Pika response to microhabitats on Niwot Ridge
Other: Honors thesis, University of Colorado Boulder, 2018.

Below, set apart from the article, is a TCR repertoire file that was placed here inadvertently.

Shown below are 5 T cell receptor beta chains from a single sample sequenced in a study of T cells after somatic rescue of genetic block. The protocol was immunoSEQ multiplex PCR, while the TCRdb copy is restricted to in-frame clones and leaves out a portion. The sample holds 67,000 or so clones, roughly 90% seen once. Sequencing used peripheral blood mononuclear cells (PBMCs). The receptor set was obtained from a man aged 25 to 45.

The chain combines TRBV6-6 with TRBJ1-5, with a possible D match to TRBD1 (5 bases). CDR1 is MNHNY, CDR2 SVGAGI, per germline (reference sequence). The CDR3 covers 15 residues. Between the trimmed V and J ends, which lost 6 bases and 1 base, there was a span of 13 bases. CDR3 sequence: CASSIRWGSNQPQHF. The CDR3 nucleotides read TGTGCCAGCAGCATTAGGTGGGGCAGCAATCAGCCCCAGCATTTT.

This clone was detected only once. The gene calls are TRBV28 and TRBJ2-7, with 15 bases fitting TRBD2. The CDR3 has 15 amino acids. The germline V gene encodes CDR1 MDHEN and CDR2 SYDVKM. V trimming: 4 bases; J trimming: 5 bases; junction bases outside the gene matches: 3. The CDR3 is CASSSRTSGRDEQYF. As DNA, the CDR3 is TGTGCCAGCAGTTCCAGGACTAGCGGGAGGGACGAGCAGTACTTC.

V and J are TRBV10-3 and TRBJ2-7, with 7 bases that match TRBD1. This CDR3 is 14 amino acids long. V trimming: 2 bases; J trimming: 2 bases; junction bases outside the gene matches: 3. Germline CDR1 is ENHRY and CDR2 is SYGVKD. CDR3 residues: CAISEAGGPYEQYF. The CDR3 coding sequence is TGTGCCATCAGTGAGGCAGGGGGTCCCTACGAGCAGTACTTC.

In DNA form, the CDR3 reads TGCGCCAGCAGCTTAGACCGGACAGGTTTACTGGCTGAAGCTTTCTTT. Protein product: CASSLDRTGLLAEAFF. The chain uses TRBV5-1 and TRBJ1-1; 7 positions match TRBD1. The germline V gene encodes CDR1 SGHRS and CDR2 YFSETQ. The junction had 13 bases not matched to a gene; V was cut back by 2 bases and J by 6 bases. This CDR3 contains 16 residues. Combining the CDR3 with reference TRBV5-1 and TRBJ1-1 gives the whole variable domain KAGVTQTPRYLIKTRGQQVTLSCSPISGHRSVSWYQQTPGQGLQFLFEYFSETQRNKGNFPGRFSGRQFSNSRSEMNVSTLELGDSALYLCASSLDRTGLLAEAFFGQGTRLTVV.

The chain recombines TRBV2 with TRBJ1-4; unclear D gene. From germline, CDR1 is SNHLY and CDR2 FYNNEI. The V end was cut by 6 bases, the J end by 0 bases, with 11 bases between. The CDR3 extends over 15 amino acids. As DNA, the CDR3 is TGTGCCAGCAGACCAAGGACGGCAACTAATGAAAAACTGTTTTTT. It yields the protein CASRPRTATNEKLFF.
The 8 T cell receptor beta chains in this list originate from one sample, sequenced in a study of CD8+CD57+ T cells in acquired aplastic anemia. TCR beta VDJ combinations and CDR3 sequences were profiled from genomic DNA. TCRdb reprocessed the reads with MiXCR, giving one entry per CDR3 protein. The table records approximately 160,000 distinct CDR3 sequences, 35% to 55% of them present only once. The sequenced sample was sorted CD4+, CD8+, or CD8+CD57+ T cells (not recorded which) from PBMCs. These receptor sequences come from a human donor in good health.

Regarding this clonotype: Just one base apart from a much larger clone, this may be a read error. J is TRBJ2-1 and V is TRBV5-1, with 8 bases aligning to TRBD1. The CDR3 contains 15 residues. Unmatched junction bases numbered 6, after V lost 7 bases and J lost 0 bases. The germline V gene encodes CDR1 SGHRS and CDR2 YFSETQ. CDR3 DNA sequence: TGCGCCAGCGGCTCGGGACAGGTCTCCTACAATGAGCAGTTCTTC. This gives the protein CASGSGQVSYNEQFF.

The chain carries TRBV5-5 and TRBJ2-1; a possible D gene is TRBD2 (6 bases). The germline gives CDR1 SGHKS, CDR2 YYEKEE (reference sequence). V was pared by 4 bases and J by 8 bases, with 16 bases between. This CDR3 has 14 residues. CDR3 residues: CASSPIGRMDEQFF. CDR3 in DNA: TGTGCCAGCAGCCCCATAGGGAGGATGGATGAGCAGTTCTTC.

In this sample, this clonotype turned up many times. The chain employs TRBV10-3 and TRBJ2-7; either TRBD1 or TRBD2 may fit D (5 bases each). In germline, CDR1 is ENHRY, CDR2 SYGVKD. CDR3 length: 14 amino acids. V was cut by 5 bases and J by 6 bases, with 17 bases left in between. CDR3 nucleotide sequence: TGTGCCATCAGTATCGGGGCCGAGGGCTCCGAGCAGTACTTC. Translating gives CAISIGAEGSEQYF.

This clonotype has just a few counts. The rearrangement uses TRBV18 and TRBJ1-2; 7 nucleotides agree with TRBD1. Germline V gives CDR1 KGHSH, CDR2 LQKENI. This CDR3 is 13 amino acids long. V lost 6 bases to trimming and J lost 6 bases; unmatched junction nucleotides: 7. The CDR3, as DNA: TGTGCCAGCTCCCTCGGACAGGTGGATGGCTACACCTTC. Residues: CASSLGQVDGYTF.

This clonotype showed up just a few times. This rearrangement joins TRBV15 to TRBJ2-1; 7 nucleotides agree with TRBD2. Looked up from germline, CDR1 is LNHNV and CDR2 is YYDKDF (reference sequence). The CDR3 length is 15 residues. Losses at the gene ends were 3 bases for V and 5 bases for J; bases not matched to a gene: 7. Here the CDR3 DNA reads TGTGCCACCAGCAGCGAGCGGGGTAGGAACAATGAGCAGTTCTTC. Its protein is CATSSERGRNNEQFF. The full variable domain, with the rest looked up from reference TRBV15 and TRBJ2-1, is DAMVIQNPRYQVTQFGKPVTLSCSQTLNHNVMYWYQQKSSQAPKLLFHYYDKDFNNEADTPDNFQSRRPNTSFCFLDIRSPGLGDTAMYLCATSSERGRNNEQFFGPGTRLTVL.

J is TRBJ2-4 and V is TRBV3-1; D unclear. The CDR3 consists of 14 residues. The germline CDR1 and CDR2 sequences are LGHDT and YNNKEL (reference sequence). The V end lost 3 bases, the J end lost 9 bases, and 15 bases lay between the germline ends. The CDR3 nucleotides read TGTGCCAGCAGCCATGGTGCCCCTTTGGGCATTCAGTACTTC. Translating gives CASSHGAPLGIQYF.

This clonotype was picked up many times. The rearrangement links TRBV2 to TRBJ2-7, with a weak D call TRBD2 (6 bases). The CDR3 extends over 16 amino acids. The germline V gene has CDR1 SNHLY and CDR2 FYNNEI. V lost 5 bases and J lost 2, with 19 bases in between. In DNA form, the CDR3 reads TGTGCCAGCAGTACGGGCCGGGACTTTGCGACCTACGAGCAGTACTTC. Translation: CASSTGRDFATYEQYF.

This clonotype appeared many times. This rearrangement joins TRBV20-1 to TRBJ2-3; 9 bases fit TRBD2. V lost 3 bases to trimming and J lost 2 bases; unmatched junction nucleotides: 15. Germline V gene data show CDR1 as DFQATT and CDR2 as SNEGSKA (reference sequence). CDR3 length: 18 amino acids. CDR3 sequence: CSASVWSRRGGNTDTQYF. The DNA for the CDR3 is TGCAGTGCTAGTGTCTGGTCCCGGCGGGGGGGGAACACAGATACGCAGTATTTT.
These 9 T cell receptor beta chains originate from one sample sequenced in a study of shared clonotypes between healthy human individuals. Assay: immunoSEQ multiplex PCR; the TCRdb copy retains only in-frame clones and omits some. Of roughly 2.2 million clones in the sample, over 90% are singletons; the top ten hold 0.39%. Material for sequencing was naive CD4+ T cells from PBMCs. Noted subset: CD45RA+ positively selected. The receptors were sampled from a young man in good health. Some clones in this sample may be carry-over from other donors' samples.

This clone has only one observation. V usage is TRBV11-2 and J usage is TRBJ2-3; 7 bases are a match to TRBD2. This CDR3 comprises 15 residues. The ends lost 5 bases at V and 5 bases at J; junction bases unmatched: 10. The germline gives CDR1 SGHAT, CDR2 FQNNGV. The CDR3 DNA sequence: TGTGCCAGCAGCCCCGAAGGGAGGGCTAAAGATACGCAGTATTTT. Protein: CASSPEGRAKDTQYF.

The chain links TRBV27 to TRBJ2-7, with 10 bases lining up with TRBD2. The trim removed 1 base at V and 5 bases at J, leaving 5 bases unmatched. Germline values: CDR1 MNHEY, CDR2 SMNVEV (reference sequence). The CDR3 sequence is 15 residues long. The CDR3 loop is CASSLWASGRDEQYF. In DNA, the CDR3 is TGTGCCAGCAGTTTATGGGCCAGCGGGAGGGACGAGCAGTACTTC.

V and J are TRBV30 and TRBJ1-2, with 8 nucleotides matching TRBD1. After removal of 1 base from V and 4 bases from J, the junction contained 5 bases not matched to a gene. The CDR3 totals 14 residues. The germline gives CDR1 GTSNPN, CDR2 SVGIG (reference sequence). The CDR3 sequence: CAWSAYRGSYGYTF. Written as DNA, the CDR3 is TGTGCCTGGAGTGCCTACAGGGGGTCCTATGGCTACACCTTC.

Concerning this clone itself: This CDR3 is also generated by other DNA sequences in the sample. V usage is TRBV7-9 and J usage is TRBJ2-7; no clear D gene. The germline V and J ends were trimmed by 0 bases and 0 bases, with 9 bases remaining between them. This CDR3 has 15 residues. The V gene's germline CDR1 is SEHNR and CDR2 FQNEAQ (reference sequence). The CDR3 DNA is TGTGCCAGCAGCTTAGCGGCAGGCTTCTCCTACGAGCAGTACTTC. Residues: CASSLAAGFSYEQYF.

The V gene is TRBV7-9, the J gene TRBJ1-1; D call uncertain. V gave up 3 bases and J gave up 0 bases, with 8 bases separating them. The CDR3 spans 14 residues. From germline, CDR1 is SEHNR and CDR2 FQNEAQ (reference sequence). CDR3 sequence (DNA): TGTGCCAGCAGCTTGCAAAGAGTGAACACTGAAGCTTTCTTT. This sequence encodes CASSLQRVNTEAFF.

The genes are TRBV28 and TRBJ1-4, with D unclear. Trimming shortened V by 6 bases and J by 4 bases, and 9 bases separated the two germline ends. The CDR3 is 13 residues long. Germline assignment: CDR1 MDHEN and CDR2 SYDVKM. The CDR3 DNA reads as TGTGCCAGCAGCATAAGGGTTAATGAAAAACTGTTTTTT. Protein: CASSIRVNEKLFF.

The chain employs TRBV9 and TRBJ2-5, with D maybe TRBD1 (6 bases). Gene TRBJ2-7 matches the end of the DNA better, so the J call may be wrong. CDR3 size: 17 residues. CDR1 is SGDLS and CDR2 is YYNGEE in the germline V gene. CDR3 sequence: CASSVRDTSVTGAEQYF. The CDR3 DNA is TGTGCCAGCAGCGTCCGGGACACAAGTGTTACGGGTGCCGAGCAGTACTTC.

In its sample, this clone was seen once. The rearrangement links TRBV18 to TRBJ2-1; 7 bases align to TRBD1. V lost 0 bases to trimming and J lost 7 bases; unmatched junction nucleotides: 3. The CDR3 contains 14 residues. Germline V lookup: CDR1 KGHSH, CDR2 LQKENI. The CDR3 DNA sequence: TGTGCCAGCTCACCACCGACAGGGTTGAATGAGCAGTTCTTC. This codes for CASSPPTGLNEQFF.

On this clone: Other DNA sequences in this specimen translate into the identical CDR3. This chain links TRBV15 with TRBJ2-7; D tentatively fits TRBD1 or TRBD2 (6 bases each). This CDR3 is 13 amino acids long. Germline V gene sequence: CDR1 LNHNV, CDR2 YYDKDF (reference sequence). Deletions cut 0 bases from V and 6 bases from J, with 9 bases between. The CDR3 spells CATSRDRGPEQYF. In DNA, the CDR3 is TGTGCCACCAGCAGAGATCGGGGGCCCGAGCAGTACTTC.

Biodiversity is integral to healthy ecosystems, but is decreasing globally as climate changes. Indicator species like the American pika, Ochotona princeps, serve as a measure of ecosystem health and can suggest how other organisms might be impacted in the future. Pikas regulate their body temperature through behavioral changes, such as resting in cool sub-surface spaces between rocks. The range of pika occurrence has retracted from many lower elevation sites as temperatures increase; however, pikas persist in favorable microclimates and high elevations. This study compared the features of several pika territories in close proximity to understand why some remain occupied more than others. The recency or frequency of occupancy was compared to land cover, sub-surface temperatures, and pika thermoregulatory behavior. Grass cover was negatively correlated with recent pika occupation. Thermoregulation potential was defined as the sum of absolute differences in summertime temperatures near the surface and deep under the rocks, representing the range of temperatures accessible for a pika to shed heat. Thermoregulation potential exhibited a positive relationship with recent occupancy, while temperatures at shallow or deep sub-surface positions were no different across territories. Differences in the potential to support pika thermoregulatory behavior may thus be more important than absolute temperature. Climate-dependent pika behaviors did not vary significantly across territories, though trends were in the direction expected for behavioral thermoregulation. This study enhances our understanding of how animals’ territories in close proximity can vary in important ways, which can have implications in guiding human interventions as more taxa experience climate-related stress.